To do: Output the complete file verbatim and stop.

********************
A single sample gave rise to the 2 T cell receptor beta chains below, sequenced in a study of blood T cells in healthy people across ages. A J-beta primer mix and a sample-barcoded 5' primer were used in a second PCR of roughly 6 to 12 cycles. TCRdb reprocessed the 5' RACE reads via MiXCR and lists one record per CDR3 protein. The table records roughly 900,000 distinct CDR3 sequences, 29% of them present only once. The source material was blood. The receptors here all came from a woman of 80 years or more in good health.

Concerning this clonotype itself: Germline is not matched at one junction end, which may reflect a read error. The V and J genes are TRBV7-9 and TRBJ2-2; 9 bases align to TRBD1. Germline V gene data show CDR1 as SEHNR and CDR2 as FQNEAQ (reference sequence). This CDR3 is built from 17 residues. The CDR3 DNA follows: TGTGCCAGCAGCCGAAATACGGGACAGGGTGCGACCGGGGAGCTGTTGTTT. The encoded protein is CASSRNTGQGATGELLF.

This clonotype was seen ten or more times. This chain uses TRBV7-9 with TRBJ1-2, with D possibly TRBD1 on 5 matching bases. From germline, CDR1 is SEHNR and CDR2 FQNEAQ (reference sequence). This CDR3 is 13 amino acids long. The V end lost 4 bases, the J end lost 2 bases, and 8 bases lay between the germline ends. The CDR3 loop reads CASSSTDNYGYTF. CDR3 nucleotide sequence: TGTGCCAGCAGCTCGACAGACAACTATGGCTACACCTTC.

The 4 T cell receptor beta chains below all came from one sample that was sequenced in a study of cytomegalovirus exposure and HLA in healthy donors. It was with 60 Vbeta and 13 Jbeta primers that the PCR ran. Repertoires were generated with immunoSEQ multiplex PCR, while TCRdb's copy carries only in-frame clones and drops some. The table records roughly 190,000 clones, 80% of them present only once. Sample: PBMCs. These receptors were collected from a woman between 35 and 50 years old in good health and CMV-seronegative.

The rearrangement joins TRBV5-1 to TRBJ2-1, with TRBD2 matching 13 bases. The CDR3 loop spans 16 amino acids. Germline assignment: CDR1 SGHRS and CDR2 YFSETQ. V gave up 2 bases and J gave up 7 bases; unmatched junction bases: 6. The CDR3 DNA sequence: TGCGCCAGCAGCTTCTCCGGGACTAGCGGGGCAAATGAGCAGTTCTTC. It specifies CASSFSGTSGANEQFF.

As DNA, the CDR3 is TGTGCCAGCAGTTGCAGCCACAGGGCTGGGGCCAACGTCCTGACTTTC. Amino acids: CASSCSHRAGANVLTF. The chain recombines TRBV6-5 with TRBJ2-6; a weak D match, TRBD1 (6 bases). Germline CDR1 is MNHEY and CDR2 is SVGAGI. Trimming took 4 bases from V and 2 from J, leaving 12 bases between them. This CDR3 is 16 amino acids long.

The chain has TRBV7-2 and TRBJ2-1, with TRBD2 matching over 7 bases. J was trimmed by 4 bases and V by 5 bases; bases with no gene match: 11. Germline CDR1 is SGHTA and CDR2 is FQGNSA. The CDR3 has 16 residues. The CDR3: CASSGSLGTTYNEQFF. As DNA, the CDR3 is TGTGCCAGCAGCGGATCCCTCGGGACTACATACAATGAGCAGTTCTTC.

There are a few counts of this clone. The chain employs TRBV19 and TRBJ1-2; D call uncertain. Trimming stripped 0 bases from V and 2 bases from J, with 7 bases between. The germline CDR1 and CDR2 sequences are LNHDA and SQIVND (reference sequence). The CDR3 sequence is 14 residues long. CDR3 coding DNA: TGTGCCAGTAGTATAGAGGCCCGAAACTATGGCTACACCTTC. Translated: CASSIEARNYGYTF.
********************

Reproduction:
A single sample gave rise to the 2 T cell receptor beta chains below, sequenced in a study of blood T cells in healthy people across ages. A J-beta primer mix and a sample-barcoded 5' primer were used in a second PCR of roughly 6 to 12 cycles. TCRdb reprocessed the 5' RACE reads via MiXCR and lists one record per CDR3 protein. The table records roughly 900,000 distinct CDR3 sequences, 29% of them present only once. The source material was blood. The receptors here all came from a woman of 80 years or more in good health.

Concerning this clonotype itself: Germline is not matched at one junction end, which may reflect a read error. The V and J genes are TRBV7-9 and TRBJ2-2; 9 bases align to TRBD1. Germline V gene data show CDR1 as SEHNR and CDR2 as FQNEAQ (reference sequence). This CDR3 is built from 17 residues. The CDR3 DNA follows: TGTGCCAGCAGCCGAAATACGGGACAGGGTGCGACCGGGGAGCTGTTGTTT. The encoded protein is CASSRNTGQGATGELLF.

This clonotype was seen ten or more times. This chain uses TRBV7-9 with TRBJ1-2, with D possibly TRBD1 on 5 matching bases. From germline, CDR1 is SEHNR and CDR2 FQNEAQ (reference sequence). This CDR3 is 13 amino acids long. The V end lost 4 bases, the J end lost 2 bases, and 8 bases lay between the germline ends. The CDR3 loop reads CASSSTDNYGYTF. CDR3 nucleotide sequence: TGTGCCAGCAGCTCGACAGACAACTATGGCTACACCTTC.

The 4 T cell receptor beta chains below all came from one sample that was sequenced in a study of cytomegalovirus exposure and HLA in healthy donors. It was with 60 Vbeta and 13 Jbeta primers that the PCR ran. Repertoires were generated with immunoSEQ multiplex PCR, while TCRdb's copy carries only in-frame clones and drops some. The table records roughly 190,000 clones, 80% of them present only once. Sample: PBMCs. These receptors were collected from a woman between 35 and 50 years old in good health and CMV-seronegative.

The rearrangement joins TRBV5-1 to TRBJ2-1, with TRBD2 matching 13 bases. The CDR3 loop spans 16 amino acids. Germline assignment: CDR1 SGHRS and CDR2 YFSETQ. V gave up 2 bases and J gave up 7 bases; unmatched junction bases: 6. The CDR3 DNA sequence: TGCGCCAGCAGCTTCTCCGGGACTAGCGGGGCAAATGAGCAGTTCTTC. It specifies CASSFSGTSGANEQFF.

As DNA, the CDR3 is TGTGCCAGCAGTTGCAGCCACAGGGCTGGGGCCAACGTCCTGACTTTC. Amino acids: CASSCSHRAGANVLTF. The chain recombines TRBV6-5 with TRBJ2-6; a weak D match, TRBD1 (6 bases). Germline CDR1 is MNHEY and CDR2 is SVGAGI. Trimming took 4 bases from V and 2 from J, leaving 12 bases between them. This CDR3 is 16 amino acids long.

The chain has TRBV7-2 and TRBJ2-1, with TRBD2 matching over 7 bases. J was trimmed by 4 bases and V by 5 bases; bases with no gene match: 11. Germline CDR1 is SGHTA and CDR2 is FQGNSA. The CDR3 has 16 residues. The CDR3: CASSGSLGTTYNEQFF. As DNA, the CDR3 is TGTGCCAGCAGCGGATCCCTCGGGACTACATACAATGAGCAGTTCTTC.

There are a few counts of this clone. The chain employs TRBV19 and TRBJ1-2; D call uncertain. Trimming stripped 0 bases from V and 2 bases from J, with 7 bases between. The germline CDR1 and CDR2 sequences are LNHDA and SQIVND (reference sequence). The CDR3 sequence is 14 residues long. CDR3 coding DNA: TGTGCCAGTAGTATAGAGGCCCGAAACTATGGCTACACCTTC. Translated: CASSIEARNYGYTF.